19 November 2020

NAIDOC Week 2020

NAIDOC Week 2020

Acknowledgement to Country

We, the Saint Ignatius College community, acknowledge that we stand on what was, is and always will be, Aboriginal land.
 We pay our respects to the Waddawurrung people of the Kulin nation, past and present.

NAIDOC Week acknowledges and celebrates that our nation’s story didn’t begin with documented European contact whether in 1770 or 1606 - with the arrival of the Dutch on the western coast of the Cape York Peninsula.

The very first footprints on this continent were those belonging to First Nations peoples.

NAIDOC 2020 invites all Australians to embrace the true history of this country – a history which dates back thousands of generations.

Our College celebrated this important Indigenous Week in Personal Learning classes by understanding the history, struggles and culture of Aboriginal and Torres Strait Islander peoples and creating an ILC display of artwork which symbolizes the Rainbow Serpent of the Dreamtime whilst the figure inside the shape of Australia is a representation of Indigenous Australians showing that this country - since the dawn of time - Always Was, Always Will Be Aboriginal Land. There was also an ILC quiz, prayers that focused on reconciliation and healing, and student leaders wearing t-shirts to facilitate conversations about this year’s theme.

The highlight was a memorial service on Remembrance Day, Wednesday, November 11 led by FIRE carrier and 2021 Justice Captain, Toby Mew. Ms Wood and 7 Ward created Indigenous crosses symbolizing our Aboriginal war veterans and Year 8 students researched the names of these men who fought for their country in WW1 and WW2 and were forgotten. 

We remembered them by placing their named cross in our memorial garden and paying homage to the sacrifice they made despite the fact that their efforts and service were not recognized by our Government. At lunchtime, students were invited to read their story and tie ribbons on the railing around the garden as a gesture of solidarity and respect.

Below is one Indigenous story that Toby shared in his speech:

William Allan Irwin of the Gamilaraay Nation was one of these heroic Indigenous servicemen.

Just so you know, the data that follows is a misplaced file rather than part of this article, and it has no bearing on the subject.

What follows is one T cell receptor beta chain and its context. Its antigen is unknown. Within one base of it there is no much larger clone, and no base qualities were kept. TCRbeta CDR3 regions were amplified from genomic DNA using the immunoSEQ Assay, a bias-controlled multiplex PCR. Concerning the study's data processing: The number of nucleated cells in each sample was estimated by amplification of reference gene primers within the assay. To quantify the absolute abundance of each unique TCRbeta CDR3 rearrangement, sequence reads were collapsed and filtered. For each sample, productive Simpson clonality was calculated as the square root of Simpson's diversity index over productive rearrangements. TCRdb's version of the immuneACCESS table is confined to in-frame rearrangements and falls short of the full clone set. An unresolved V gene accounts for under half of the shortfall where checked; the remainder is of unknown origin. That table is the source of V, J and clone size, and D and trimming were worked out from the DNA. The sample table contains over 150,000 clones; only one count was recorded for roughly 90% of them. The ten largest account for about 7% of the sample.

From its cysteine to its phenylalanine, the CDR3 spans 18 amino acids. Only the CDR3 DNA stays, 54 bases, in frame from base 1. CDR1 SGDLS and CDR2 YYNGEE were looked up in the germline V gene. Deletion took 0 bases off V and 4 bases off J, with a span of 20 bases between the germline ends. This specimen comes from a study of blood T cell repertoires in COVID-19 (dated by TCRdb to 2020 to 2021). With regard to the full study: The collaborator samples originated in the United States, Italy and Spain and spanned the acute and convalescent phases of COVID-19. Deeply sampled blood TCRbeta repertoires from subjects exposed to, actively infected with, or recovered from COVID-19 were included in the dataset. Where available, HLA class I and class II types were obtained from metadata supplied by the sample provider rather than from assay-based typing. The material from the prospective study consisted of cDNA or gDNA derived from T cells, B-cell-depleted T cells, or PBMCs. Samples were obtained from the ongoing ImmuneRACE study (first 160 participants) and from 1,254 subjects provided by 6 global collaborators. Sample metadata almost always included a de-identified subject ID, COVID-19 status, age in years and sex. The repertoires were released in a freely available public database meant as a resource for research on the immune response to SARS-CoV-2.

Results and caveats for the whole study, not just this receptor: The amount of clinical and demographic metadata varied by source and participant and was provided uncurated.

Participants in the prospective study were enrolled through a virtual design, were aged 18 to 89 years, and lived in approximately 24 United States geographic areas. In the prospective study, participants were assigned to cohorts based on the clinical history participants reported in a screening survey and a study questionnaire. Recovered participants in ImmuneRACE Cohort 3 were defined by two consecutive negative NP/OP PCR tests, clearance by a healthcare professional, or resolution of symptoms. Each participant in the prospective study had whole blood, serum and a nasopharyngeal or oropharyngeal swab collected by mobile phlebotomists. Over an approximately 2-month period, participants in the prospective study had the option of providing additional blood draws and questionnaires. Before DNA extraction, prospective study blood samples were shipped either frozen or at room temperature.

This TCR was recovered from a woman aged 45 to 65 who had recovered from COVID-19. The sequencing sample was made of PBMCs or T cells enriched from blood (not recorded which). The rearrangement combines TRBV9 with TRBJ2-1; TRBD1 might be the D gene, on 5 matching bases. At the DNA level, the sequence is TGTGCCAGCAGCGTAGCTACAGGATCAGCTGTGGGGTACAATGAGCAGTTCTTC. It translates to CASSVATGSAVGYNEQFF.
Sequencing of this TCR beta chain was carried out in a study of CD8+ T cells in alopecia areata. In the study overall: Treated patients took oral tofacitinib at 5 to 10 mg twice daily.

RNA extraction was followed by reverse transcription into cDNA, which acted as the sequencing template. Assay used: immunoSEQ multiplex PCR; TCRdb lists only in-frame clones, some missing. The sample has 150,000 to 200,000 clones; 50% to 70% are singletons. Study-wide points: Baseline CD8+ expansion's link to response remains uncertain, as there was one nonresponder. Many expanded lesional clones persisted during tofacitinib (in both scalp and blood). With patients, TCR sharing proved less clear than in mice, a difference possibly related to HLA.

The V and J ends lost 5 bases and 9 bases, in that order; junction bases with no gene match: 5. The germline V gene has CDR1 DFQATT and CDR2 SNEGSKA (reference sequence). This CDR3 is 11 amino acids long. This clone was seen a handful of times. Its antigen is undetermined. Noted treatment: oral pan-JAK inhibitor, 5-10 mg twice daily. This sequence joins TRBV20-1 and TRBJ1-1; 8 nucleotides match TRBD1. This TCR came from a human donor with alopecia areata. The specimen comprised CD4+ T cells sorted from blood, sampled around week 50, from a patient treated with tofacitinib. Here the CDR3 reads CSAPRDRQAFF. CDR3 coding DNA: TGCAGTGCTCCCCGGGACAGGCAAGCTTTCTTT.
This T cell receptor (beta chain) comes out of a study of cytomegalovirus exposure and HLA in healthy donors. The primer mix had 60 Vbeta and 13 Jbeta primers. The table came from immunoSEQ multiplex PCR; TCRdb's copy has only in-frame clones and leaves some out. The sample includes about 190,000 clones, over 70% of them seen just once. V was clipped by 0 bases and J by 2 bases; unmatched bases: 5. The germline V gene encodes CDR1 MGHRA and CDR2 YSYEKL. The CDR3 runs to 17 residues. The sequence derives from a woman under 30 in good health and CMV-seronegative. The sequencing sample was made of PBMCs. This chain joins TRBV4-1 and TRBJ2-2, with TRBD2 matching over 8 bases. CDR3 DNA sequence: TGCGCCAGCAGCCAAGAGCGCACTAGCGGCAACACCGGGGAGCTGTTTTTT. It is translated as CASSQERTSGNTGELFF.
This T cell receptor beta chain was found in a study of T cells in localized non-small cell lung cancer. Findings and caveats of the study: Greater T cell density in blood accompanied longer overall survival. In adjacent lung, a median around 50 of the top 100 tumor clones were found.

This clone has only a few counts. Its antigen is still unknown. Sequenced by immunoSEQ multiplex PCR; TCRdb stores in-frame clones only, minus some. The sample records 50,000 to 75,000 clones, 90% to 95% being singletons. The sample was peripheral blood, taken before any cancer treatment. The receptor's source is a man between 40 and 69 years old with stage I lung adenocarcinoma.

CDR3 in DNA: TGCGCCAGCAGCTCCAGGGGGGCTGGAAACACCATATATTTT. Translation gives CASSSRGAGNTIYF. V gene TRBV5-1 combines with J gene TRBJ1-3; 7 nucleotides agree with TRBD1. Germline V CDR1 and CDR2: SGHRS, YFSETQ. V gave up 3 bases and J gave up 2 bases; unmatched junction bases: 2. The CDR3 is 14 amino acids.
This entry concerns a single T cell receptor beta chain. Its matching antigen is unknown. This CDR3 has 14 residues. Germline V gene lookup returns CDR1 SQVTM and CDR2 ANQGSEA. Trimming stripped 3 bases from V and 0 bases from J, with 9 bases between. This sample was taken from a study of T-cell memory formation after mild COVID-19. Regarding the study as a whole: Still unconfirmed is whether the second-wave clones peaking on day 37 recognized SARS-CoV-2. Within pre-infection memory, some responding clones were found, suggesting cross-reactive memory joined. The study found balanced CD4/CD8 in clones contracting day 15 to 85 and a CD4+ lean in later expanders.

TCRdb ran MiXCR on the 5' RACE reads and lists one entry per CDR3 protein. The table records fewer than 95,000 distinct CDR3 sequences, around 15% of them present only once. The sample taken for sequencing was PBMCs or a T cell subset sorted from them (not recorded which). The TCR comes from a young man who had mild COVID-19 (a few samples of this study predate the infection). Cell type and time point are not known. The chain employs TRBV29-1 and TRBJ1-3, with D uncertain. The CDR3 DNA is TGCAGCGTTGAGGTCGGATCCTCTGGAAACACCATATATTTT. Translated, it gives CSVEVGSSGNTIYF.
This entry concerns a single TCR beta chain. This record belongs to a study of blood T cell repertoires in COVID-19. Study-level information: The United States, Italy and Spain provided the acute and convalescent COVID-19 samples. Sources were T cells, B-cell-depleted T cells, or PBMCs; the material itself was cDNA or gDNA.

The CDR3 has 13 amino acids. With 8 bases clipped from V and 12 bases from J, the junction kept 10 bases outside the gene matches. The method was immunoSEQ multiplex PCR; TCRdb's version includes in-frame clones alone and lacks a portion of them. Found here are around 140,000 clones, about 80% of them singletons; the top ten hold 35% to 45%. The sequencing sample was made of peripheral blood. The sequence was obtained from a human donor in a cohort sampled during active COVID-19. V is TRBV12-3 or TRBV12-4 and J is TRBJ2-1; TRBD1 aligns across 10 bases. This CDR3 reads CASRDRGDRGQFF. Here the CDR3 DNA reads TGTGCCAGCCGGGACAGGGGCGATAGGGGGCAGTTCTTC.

He enlisted to serve in WW1 in 1916 and travelled to Europe with the 33rd battalion. He was described by his family as being a “crack rifleman” determined to fight for his country.

Irwin played a major role in the Battle of Messines and was part of the successful defence of a French province. In each of these battles, Irwin was evacuated to England with serious shrapnel and bullet wounds. On each of these occasions, Irwin returned to the battlefield as quickly as he could.

Advancing though the Western Front, during the Battle of Mont St Quentin, the 33rd battalion became pinned down by machine guns at an area known as Road Wood.

William Irwin’s commanding officer had this to say about him: “Single handed and in the face of extremely heavy fore, Private Irwin rushed three separate gun posts and captured three guns and crews. It was whilst rushing a fourth machine gun that he was severely wounded.”

Irwin did not survive to tell the tale. He was posthumously awarded the Distinguished Conduct Medal for his gallantry, the first Indigenous person to receive such an award.

Lest We Forget.

Congratulations and sincerest thanks to the many people involved in our celebration. As a staff FIRE carrier, I felt very proud of our students’ desire to ensure the truth about our history is told and to share stories that reflect the significant contribution Indigenous people have made in war service, literature, science, music, sport and the arts. People like Anita Heiss, Bruce Pascoe, Stan Grant, Marcia Langton, A.P. Elkin, Christine Anu, Jessica Mauboy, Emily Wurramara, Evonne Goolagong-Cawley, Adam Goodes, Lionel Rose, Nova Peris, Albert Namitjira, Browyn Bancroft, Richard Bell and Clifford Possum Tjapeltjarri to name a few.

May our future be one of shared understanding and healing.

Deb Hodge FIRE carrier and ATSI committee member